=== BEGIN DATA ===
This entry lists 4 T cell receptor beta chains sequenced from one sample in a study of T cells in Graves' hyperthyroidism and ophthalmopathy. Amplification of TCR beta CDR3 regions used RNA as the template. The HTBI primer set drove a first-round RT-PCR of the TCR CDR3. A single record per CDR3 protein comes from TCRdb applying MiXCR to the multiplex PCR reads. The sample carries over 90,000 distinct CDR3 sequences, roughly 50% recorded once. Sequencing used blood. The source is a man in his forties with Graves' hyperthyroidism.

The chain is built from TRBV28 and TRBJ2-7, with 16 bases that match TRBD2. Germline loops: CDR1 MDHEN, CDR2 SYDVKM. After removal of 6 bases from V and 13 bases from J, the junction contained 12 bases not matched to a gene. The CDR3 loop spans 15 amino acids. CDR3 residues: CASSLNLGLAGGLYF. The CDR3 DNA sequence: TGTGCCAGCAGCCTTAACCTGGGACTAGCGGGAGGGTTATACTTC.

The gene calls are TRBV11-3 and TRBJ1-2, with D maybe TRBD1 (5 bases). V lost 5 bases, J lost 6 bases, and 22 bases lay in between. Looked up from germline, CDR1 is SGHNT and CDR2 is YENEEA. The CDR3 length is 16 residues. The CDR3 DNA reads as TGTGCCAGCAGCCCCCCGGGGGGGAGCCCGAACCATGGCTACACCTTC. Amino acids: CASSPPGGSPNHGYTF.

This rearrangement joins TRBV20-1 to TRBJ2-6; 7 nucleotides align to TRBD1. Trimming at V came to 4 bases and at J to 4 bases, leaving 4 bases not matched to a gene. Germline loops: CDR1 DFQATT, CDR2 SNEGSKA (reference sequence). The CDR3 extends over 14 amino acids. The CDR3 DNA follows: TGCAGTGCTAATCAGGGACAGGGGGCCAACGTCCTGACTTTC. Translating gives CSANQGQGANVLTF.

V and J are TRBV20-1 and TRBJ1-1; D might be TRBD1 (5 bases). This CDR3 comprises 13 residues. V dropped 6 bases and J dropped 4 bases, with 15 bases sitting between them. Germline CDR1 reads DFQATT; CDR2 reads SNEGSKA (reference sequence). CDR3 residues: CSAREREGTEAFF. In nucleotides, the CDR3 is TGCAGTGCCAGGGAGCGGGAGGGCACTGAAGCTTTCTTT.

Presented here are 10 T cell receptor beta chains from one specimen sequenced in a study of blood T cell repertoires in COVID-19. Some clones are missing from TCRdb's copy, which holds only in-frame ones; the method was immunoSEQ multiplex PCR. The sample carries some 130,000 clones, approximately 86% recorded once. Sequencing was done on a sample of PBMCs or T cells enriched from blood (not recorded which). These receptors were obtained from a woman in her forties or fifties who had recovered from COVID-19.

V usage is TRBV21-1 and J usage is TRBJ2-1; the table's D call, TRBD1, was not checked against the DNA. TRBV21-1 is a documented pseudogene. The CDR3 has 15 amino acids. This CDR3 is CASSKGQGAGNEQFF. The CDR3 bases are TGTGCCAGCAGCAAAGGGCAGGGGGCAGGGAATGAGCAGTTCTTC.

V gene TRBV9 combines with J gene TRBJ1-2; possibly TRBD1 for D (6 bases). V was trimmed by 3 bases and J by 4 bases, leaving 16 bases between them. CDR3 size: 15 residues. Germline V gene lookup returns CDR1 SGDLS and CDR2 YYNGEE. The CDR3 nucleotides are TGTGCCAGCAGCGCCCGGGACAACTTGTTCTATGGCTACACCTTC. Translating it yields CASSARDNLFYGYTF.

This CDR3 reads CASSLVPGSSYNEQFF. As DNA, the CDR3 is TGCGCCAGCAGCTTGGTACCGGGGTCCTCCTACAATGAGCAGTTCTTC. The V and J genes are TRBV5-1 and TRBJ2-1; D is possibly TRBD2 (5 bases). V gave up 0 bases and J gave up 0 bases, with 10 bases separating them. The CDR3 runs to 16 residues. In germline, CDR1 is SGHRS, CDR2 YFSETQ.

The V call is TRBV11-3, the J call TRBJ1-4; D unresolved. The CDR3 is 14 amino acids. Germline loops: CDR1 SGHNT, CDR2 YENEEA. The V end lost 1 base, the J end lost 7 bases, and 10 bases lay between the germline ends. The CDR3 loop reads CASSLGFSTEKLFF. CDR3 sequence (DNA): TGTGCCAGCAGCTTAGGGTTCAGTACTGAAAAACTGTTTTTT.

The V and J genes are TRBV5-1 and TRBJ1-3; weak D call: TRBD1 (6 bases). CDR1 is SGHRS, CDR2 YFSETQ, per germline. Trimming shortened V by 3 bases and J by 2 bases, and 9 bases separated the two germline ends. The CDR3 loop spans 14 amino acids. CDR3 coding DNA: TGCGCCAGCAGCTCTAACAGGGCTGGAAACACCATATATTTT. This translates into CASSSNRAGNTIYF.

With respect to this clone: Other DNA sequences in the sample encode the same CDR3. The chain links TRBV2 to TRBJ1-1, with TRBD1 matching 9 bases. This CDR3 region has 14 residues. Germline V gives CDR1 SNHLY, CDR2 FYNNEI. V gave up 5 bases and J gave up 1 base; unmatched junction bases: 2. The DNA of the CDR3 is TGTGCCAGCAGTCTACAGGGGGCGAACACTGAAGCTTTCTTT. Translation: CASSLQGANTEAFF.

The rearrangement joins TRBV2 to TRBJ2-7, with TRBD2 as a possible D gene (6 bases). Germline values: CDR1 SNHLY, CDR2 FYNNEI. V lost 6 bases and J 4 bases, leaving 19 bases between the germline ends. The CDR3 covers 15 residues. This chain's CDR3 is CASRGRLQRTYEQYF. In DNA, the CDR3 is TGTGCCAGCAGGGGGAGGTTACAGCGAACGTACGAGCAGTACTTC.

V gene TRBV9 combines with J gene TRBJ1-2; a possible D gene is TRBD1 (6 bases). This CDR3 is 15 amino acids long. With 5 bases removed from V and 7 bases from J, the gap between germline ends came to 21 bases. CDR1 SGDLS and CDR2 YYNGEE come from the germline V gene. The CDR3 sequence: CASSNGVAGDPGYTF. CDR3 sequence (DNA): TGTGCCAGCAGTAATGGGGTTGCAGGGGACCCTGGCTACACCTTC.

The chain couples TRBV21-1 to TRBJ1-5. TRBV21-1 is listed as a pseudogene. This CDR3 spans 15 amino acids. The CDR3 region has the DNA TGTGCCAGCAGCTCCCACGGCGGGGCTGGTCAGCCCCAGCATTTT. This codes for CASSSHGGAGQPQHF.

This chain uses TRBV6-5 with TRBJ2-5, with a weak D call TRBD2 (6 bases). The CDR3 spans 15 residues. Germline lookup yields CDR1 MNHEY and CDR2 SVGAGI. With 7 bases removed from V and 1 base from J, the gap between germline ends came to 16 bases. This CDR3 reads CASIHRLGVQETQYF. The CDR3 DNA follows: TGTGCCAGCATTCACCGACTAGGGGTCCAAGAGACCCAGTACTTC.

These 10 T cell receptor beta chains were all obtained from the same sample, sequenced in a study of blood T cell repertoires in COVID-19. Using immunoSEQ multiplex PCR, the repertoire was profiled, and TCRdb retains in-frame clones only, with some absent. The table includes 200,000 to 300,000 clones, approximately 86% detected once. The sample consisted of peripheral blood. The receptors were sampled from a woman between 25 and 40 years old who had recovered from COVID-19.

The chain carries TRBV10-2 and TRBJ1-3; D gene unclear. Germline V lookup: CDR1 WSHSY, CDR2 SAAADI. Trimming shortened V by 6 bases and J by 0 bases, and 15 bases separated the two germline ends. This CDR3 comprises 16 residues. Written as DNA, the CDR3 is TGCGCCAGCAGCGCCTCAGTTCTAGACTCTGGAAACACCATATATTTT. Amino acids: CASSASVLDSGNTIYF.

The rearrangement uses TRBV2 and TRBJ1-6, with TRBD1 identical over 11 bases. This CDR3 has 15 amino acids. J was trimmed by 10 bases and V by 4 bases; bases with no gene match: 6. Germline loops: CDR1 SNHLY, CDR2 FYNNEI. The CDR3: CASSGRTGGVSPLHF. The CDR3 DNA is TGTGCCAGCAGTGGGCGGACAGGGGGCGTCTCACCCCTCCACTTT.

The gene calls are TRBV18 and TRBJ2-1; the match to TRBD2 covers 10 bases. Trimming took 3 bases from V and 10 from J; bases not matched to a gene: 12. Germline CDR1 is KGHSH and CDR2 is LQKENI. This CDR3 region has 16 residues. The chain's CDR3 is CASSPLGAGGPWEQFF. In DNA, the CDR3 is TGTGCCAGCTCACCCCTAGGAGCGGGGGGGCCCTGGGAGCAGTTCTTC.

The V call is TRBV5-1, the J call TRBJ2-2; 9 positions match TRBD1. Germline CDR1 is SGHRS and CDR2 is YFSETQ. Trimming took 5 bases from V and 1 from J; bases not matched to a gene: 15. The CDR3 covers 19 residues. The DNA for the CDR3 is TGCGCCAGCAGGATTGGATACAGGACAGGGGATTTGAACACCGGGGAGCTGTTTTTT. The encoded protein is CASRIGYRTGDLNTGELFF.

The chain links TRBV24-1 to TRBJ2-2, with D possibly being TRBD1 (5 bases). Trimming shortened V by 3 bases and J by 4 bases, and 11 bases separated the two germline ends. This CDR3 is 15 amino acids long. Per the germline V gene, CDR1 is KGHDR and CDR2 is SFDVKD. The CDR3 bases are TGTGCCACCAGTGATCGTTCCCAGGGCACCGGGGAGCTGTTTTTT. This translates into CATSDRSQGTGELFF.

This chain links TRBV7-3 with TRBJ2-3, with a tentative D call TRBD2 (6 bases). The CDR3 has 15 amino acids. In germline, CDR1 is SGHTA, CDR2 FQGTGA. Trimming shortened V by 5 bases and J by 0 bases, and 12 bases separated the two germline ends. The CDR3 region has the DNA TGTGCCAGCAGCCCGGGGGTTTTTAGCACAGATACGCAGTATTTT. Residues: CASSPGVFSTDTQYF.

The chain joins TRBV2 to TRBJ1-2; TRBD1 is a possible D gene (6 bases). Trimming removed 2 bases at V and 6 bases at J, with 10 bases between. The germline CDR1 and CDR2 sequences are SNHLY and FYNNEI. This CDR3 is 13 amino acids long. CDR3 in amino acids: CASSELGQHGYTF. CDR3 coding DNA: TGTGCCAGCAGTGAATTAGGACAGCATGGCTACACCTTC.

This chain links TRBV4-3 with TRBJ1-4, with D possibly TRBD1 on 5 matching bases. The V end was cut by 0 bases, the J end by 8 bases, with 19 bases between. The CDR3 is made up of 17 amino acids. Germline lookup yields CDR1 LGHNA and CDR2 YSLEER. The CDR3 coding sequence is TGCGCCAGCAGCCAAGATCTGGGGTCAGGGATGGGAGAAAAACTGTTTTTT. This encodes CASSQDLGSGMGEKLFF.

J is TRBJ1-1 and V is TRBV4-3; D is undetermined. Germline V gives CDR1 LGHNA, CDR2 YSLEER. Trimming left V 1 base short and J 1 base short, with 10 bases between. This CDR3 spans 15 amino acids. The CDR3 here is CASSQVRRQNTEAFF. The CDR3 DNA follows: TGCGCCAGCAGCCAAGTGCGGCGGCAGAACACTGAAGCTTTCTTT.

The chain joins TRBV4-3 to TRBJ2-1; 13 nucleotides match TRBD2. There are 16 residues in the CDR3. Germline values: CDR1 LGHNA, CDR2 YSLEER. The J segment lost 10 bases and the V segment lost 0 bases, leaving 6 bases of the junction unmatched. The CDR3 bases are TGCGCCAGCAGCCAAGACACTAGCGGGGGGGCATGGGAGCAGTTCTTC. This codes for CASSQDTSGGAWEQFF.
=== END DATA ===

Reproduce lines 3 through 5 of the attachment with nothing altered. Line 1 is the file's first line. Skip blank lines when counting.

The gene calls are TRBV11-3 and TRBJ1-2, with D maybe TRBD1 (5 bases). V lost 5 bases, J lost 6 bases, and 22 bases lay in between. Looked up from germline, CDR1 is SGHNT and CDR2 is YENEEA. The CDR3 length is 16 residues. The CDR3 DNA reads as TGTGCCAGCAGCCCCCCGGGGGGGAGCCCGAACCATGGCTACACCTTC. Amino acids: CASSPPGGSPNHGYTF.

This rearrangement joins TRBV20-1 to TRBJ2-6; 7 nucleotides align to TRBD1. Trimming at V came to 4 bases and at J to 4 bases, leaving 4 bases not matched to a gene. Germline loops: CDR1 DFQATT, CDR2 SNEGSKA (reference sequence). The CDR3 extends over 14 amino acids. The CDR3 DNA follows: TGCAGTGCTAATCAGGGACAGGGGGCCAACGTCCTGACTTTC. Translating gives CSANQGQGANVLTF.

V and J are TRBV20-1 and TRBJ1-1; D might be TRBD1 (5 bases). This CDR3 comprises 13 residues. V dropped 6 bases and J dropped 4 bases, with 15 bases sitting between them. Germline CDR1 reads DFQATT; CDR2 reads SNEGSKA (reference sequence). CDR3 residues: CSAREREGTEAFF. In nucleotides, the CDR3 is TGCAGTGCCAGGGAGCGGGAGGGCACTGAAGCTTTCTTT.